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Five behaviours you can steal from difficult people

I’m using the term ‘difficult’ here but it’s easily interchangeable with ‘assertive’, ‘confident’ or ‘bold’.  It is merely our own perception that leads us to choose whether someone is ‘difficult’ or not. Here are some behaviours to that come naturally to these people and how they can be useful for the rest of us.

1.  They won’t compromise their beliefs

When these people believe in something there’s no changing their minds or convincing them of another way. They will staunchly stand by their decisions or point of view in the face of any argument – logical, factual or otherwise. Although this can be extremely frustrating for others,  standing by your convictions is an empowering experience, especially when it’s one of your core values.

2.  They expect others will comply with their requests/demands

Difficult people often simply expect that others will acquiesce or follow their directions. Believing things will go according to plan lends itself to becoming a self-fulfilling prophecy. Imagine if you woke up tomorrow and imagined how perfectly the day could go for you. Do you think you’d have a good day with more positive outcomes? Try this experiment for yourself.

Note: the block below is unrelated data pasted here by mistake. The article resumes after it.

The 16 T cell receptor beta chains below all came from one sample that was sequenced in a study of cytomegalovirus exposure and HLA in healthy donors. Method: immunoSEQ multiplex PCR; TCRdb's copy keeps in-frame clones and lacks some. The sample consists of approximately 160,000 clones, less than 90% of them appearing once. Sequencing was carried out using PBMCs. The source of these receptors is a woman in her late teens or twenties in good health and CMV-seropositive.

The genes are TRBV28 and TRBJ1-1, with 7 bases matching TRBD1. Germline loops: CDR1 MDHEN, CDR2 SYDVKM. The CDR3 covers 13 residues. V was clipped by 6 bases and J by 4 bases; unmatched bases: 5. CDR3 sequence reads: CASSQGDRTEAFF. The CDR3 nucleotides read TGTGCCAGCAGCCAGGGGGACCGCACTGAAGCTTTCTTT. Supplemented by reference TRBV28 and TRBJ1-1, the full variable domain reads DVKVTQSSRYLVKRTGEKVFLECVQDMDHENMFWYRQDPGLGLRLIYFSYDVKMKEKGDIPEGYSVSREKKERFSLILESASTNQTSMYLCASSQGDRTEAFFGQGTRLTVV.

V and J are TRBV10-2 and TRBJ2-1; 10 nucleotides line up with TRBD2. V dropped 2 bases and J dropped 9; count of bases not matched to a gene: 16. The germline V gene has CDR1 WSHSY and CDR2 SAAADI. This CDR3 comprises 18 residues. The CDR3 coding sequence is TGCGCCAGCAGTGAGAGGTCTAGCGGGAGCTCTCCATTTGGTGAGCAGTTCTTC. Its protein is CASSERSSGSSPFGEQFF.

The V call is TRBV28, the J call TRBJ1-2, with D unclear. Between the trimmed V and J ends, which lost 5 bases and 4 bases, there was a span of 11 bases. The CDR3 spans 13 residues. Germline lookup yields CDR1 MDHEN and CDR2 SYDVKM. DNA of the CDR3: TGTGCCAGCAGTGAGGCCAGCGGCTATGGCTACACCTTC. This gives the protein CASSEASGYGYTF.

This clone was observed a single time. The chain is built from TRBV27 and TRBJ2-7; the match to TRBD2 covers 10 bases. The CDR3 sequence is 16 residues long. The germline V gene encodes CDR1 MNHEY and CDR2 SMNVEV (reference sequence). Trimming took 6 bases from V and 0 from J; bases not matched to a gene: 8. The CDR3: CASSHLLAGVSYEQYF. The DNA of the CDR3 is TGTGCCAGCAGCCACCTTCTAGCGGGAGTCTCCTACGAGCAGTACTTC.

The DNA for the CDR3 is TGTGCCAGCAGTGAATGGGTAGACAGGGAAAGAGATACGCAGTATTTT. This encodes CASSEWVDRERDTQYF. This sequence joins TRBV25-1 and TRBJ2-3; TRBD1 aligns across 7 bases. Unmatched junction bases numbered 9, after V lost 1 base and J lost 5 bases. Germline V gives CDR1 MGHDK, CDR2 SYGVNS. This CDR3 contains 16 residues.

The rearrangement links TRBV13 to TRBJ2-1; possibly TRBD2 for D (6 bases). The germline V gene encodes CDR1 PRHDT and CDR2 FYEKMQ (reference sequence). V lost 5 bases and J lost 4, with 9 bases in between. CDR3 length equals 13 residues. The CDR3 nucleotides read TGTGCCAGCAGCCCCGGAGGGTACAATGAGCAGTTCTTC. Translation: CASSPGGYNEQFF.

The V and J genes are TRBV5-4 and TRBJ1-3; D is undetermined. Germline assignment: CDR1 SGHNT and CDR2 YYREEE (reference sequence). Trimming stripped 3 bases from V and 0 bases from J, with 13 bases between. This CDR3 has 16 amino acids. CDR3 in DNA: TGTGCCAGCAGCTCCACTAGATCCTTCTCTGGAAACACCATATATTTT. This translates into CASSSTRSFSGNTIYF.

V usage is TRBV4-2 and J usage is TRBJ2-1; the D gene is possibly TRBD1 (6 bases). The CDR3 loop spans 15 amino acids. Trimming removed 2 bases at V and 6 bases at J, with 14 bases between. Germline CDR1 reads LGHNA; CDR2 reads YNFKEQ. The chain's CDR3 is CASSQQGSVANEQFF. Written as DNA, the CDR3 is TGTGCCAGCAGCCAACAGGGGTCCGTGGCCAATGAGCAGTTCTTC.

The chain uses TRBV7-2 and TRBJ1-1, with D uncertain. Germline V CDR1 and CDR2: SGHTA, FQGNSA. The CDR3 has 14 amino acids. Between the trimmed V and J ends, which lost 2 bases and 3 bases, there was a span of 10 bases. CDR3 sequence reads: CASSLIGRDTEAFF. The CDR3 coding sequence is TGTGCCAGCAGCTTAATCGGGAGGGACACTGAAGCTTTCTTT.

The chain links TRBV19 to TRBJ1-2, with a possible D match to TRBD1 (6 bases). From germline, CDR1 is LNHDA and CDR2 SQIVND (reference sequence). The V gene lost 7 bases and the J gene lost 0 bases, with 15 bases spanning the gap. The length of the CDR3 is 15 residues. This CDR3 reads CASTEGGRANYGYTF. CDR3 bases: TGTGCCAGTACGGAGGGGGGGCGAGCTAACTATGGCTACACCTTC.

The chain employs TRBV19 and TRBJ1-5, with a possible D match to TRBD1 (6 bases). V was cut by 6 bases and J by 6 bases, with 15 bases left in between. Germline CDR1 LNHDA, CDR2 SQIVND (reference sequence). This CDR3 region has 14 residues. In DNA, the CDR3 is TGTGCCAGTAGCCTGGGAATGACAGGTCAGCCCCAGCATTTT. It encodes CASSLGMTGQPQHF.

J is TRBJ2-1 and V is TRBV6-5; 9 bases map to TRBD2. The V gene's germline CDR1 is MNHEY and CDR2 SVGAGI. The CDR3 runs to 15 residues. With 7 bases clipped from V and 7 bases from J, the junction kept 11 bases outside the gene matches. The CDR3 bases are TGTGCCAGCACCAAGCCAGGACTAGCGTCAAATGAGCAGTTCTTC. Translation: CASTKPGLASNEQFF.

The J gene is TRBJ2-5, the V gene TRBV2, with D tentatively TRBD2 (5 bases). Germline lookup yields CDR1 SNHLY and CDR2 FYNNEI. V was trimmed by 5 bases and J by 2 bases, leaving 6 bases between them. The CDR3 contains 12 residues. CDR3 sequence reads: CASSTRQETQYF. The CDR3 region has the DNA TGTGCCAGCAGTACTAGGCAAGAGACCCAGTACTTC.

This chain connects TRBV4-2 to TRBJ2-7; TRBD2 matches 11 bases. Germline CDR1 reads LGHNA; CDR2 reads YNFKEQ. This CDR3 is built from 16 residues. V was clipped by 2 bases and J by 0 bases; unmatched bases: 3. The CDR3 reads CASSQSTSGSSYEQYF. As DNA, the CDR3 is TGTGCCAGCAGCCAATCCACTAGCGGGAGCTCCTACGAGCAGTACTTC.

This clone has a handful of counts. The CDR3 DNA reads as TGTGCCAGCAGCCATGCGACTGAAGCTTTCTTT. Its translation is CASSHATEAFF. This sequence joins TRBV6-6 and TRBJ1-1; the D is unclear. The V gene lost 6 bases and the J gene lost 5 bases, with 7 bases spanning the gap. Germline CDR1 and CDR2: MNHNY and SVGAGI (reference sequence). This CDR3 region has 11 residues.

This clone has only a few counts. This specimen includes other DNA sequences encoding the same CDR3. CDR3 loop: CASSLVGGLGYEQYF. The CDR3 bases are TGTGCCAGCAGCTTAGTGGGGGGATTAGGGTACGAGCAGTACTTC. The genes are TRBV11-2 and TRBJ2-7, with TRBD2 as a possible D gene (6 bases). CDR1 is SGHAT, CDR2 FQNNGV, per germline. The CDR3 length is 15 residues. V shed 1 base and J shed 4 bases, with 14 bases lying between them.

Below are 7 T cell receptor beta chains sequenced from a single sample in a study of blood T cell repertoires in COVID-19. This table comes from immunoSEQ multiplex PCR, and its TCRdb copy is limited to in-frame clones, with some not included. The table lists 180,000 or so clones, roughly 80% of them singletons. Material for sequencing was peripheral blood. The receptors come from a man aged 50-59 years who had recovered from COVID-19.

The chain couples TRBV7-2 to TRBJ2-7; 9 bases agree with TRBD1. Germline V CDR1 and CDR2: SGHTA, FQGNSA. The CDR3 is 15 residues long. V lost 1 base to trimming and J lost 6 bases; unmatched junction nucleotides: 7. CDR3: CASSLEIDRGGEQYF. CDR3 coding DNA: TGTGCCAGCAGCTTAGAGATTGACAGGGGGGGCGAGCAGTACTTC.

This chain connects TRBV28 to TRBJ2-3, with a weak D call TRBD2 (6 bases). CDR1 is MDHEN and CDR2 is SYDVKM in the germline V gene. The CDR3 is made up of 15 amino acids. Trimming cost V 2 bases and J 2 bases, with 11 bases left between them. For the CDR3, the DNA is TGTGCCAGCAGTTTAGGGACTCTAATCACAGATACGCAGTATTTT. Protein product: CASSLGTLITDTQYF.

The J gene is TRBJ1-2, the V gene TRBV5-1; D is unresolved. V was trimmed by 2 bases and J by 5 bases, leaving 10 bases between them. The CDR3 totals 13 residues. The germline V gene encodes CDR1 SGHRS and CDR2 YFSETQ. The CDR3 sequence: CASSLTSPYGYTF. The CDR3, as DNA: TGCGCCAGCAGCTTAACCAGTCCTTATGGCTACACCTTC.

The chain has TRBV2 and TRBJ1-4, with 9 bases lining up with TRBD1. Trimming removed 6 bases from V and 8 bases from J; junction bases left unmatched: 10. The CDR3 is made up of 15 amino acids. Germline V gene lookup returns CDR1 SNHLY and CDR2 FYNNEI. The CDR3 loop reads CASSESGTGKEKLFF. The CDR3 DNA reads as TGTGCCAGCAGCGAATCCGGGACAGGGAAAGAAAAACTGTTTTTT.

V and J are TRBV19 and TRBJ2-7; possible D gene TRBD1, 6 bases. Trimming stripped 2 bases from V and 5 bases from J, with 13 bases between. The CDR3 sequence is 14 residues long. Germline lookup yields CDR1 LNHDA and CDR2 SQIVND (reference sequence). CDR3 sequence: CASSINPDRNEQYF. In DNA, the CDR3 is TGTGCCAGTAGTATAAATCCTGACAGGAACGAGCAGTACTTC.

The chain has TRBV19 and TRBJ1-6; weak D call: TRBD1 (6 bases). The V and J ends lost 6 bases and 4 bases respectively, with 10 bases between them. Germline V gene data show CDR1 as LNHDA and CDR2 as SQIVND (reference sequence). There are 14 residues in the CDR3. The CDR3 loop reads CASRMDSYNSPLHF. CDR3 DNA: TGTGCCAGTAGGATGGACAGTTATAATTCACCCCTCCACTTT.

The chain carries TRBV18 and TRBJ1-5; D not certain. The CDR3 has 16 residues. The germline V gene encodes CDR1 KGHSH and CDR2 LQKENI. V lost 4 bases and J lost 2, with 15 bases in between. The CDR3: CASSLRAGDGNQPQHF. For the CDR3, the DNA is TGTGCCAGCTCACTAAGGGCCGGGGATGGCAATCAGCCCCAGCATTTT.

3.  They believe in themselves

Believing in oneself is something that a lot of us can struggle with at some time in our lives. We could all benefit from less self-doubt and more confidence.

4.  They expect people to take responsibility

With expectations comes the perceived responsibility to live up to them. A difficult person won’t let you pass the buck or make excuses. They don’t want to hear about why something can’t happen or why you’re having a bad day. Sometimes difficult people provide the best ‘kick in the butt’ we need to take action.

5.  They push you to leave your comfort zone

It’s natural for us as human beings to settle into a routine, to seek the easy way and to repeat what we have mastered but there’s a danger in complacency. Difficult people can often draw you into their way of thinking or their way of achieving a goal and expect you to perform. Although it’s great to work to your strengths, going outside your comfort zone and gaining exposure to new perspectives often brings an opportunity to learn, and innovation is born from novelty.

These behaviours are generally associated with the D profile in the Extended DISC behavioural profiling model. They are the future thinkers and drivers of change. As part of a team, they will keep the focus on the end goal and demand action.

If you want to know more about behavioural profiling, get in touch.

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